Why Covington police let the public take the shoot, don’t shoot test

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COVINGTON, LA -- Officers with the Covington Police Department spent last week training in a shoot, don't shoot simulator.  This week, the department invited the public to give it a try.

The machine is a Firearms Training Simulator, or FATS.  In each case, the officer is presented with a scenario.  It could be a suspicious person, the search for a suspect, or a hostage situation.  Every scenario is revealed in a training video.  As the situation escalates, the officer must decide whether to pull the trigger.

The machine is pretty high-tech.  It uses guns that are nearly identical to those that officers might carry while on duty.  The guns even have a little kick when the trigger is pulled.  But they don't shoot bullets, they shoot an infrared beam of light that can be detected by the machine.  The guns also use a bluetooth connection to communicate with the system.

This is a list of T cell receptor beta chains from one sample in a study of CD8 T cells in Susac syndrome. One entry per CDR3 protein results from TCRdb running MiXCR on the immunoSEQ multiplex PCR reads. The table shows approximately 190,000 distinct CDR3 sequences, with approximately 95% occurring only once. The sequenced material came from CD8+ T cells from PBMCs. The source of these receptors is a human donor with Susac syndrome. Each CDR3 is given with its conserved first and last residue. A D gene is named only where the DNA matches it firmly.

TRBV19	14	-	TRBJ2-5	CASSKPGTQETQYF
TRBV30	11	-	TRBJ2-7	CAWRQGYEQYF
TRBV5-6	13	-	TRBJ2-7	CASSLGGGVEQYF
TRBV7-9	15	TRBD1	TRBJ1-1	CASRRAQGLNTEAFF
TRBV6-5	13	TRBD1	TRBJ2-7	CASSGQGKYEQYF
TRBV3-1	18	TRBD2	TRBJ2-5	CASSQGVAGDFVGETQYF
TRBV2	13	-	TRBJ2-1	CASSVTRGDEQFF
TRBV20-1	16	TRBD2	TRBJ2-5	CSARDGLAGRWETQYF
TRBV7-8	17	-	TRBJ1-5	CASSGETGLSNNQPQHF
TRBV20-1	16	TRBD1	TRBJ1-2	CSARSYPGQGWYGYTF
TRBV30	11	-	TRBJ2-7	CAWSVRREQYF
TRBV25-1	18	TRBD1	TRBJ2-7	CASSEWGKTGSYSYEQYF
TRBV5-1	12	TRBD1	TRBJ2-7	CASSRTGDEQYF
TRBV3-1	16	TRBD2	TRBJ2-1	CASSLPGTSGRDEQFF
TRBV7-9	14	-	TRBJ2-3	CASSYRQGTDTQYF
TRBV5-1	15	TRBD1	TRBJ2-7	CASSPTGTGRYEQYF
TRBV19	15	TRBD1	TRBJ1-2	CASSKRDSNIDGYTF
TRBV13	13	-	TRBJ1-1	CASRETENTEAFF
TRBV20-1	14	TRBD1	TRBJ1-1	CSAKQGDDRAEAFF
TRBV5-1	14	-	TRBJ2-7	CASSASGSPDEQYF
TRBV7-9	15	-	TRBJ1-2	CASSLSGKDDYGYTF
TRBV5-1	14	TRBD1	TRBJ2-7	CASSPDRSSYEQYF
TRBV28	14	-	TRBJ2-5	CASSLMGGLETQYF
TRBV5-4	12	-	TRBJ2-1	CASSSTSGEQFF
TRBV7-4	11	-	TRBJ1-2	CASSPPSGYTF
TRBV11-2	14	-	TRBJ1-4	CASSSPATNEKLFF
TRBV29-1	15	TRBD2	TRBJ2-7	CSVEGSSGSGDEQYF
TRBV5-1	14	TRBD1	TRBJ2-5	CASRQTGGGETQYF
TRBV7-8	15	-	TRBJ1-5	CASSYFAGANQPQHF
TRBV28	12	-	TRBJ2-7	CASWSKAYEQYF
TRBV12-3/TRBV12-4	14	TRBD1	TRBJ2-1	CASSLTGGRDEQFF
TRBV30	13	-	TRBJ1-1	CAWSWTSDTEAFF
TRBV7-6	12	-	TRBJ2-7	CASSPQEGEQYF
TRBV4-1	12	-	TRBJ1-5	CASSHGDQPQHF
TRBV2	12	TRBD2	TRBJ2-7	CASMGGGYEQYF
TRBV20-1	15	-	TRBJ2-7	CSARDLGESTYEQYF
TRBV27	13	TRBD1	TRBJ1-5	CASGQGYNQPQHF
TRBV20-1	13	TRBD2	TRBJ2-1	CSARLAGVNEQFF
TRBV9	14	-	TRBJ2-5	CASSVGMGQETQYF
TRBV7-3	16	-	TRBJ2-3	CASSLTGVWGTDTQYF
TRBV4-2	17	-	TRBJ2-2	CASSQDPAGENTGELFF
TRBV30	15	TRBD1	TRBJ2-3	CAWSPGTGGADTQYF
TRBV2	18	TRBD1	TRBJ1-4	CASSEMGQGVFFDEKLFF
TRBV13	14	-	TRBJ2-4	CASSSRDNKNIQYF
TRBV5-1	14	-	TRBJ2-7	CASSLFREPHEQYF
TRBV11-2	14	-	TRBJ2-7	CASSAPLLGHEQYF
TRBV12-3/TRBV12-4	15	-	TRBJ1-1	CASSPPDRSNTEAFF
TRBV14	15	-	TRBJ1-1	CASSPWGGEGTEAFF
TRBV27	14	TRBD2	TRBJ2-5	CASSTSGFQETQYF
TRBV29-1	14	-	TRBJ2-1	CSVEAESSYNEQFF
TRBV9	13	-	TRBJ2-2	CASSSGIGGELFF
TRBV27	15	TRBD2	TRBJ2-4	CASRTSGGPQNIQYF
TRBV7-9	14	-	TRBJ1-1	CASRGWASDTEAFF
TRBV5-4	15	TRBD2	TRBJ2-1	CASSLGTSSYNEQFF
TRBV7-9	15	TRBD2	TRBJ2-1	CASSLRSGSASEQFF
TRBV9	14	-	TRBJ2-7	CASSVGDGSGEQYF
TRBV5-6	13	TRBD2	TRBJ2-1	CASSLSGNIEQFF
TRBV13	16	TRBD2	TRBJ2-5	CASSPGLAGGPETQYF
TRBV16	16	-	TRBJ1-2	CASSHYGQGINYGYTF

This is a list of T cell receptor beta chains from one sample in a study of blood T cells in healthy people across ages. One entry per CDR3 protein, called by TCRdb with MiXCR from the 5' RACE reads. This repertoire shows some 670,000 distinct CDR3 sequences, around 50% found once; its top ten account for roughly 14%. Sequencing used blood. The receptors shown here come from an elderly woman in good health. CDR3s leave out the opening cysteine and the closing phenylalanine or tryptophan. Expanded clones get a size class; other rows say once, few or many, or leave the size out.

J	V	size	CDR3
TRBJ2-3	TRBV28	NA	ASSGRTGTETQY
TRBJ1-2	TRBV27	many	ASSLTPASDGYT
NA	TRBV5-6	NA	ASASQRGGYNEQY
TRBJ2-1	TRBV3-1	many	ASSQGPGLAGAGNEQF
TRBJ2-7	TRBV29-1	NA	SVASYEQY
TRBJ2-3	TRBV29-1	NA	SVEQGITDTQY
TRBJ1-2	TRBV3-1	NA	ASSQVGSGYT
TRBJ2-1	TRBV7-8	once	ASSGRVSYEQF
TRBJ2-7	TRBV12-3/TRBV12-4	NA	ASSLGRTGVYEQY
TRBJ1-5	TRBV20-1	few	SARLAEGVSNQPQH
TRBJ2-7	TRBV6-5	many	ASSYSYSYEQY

Should the officer decide force is needed and opens fire, not only must the decision be made at the right time but the shot needs to be on target.  If the suspect in the video is a bad guy and takes aim at the officer, but the officer misses, the bad guy will win.  But if the bad guy is hit, he will fall to the ground.

"We have to make split-second decisions, life changing decisions," Chief Tim Lentz told WGNO.  "This gives the public the opportunity to see what officers go through on a daily basis."

Lentz says many of the people who tried the simulator made the wrong decision.  Either they fired when they shouldn't have or waited too long and were themselves shot.

The department brings in the simulator at least once a year.  This is the second time that the public has been invited to give it a try.

"They all left with a different impression than when they came in," Lentz said.  "They have a new respect for what we do on a daily basis."

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